Shipping transport

About 30 million customs declaration are expected each year for GB-NI

The necessary customs software for moving goods from Great Britain to Northern Ireland may not be fully rolled out for more than a year after the end of the Brexit transition period, customs experts have warned.

It could leave many businesses awaiting clarity on their Northern Ireland arrangements well into 2022. A fifth of suppliers already intend to stop supplying the region during the initial months of next year due to the uncertainty, according to a recent survey by the FDF.

The estimated 30 million annual customs declaration for moving goods from GB-NI will be handled by HMRC’s computer system known as the Customs Declaration Service – a system that remains “untested”, according to Elizabeth de Jong, policy director at Logistics UK.

The government insists CDS will be ready by 1 January. However, the customs operators who will provide the interface to connect to the system have now warned that even if CDS is ready in time, it could take them until 2022 to integrate their technology and roll out the system to all businesses.

Steve Bartlett, chairman of the Association of Freight Software Suppliers, said some companies may be able to access the system within the first few months of the year, but it would take “at least 12 months” to deploy it to all businesses. The government was warned of the issue more than a year ago, he said.

“[A complete rollout] is not going to happen in under six to 12 months,” said Peter MacSwiney, chairman of ASM, a customs software provider. “If you got it done in six months, you’ve really done well.”

The prospect of no comprehensive customs system has raised questions over how goods will be treated when moving from Great Britain to Northern Ireland from next year. “We’ve been asking for the last three months what’s going to happen on the first of January. We have no idea,” said MacSwiney.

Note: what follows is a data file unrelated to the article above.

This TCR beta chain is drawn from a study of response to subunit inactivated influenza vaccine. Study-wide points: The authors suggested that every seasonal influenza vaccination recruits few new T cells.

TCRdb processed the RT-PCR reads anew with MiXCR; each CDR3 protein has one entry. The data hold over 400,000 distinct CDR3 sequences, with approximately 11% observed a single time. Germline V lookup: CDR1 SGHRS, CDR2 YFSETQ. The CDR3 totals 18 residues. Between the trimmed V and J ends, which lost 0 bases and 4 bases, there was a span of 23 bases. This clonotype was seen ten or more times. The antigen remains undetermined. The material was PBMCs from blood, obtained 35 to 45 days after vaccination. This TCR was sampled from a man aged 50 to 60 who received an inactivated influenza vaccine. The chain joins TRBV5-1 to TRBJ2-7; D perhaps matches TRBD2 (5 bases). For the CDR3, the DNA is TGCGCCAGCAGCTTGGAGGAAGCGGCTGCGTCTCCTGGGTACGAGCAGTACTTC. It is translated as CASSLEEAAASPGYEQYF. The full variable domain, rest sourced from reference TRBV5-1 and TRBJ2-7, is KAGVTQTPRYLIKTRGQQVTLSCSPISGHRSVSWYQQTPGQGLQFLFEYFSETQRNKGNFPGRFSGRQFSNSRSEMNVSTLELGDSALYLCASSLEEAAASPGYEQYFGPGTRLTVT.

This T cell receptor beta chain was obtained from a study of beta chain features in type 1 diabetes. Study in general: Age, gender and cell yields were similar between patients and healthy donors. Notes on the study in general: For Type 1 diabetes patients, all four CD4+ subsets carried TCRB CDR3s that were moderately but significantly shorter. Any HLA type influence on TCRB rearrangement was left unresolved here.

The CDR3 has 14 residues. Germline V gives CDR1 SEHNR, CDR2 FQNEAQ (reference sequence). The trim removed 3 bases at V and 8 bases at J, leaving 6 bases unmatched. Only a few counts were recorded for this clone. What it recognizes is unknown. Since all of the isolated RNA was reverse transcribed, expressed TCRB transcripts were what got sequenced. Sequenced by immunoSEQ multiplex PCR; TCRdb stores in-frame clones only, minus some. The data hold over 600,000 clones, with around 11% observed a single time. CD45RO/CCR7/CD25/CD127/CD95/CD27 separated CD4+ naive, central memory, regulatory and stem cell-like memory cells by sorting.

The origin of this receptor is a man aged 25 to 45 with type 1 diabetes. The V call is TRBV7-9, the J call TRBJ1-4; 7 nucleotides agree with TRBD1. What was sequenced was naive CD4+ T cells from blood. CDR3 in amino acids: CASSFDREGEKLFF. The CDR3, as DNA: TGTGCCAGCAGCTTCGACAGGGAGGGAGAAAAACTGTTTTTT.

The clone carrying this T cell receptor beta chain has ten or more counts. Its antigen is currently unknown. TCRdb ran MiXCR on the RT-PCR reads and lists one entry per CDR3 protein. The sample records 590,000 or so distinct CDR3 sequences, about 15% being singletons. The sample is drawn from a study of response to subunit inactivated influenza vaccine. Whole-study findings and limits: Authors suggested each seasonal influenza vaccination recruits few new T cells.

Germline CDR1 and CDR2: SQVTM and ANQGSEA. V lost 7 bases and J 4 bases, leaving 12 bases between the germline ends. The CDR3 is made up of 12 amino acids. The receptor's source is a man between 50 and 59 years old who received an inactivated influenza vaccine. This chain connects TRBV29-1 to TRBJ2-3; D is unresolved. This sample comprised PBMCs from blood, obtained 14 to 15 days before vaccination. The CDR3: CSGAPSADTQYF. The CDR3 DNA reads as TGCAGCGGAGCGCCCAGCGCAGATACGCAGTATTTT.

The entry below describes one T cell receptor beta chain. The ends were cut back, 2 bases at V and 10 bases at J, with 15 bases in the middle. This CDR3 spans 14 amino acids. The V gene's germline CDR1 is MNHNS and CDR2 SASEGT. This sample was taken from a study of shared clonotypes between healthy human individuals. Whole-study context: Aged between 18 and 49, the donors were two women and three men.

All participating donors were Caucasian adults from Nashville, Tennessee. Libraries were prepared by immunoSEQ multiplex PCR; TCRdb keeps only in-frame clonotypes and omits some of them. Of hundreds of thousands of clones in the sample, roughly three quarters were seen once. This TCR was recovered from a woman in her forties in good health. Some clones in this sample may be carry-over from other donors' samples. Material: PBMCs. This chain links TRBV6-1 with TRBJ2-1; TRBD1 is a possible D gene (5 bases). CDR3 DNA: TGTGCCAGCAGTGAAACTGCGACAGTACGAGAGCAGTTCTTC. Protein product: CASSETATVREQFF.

Luke Hindlaugh, senior EU and international trade executive, said many businesses would have to rely on the Trader Support Service (TSS) to interact with the Customs Declaration System (CDS), a government-funded customs system, which is expected to be more time-intensive than other commercial solutions due to its requirement to input each product’s data manually from traders. “It looks like there’s one plan for Northern Ireland and it’s TSS for customs. So if that doesn’t work, there’s not much else left.”

A report by the National Audit Office last week criticised the government for concluding in April 2020 that CDS would require “substantial re-engineering”. It is a failure that the public watchdog claimed HMRC allowed to happen despite knowing since 2017 that CDS would be required to handle a “very significant increase in customs declarations”.

Tate & Lyle emerged this week as the latest business to warn of disruption to food supplies in Northern Ireland because of the ongoing uncertainty. The company, a prominent backer of Brexit, has advised supermarkets to make contingency plans to source sugar and syrup from elsewhere, according to ITV News.

But Gerald Mason, senior VP at Tate & Lyle, has no plans to cut supplies altogether. “Because we’ve been quite responsible and been open with our customers about the challenges, obviously some have interpreted that as we’re preparing to withdraw from the market, which we’re absolutely not.”

“We’d like to see the UK and the EU come up with a common-sense view that recognises there is little risk to allowing existing trade to continue.”

A government spokesperson said: “The delivery of IT systems necessary for the end of the transition period is on track. As a responsible government we continue to make extensive preparations for a range of fallback scenarios.

“We have been working with key delivery partners to support preparations for CDS, and we will continue to work with them to support their preparations for the end of the transition period.”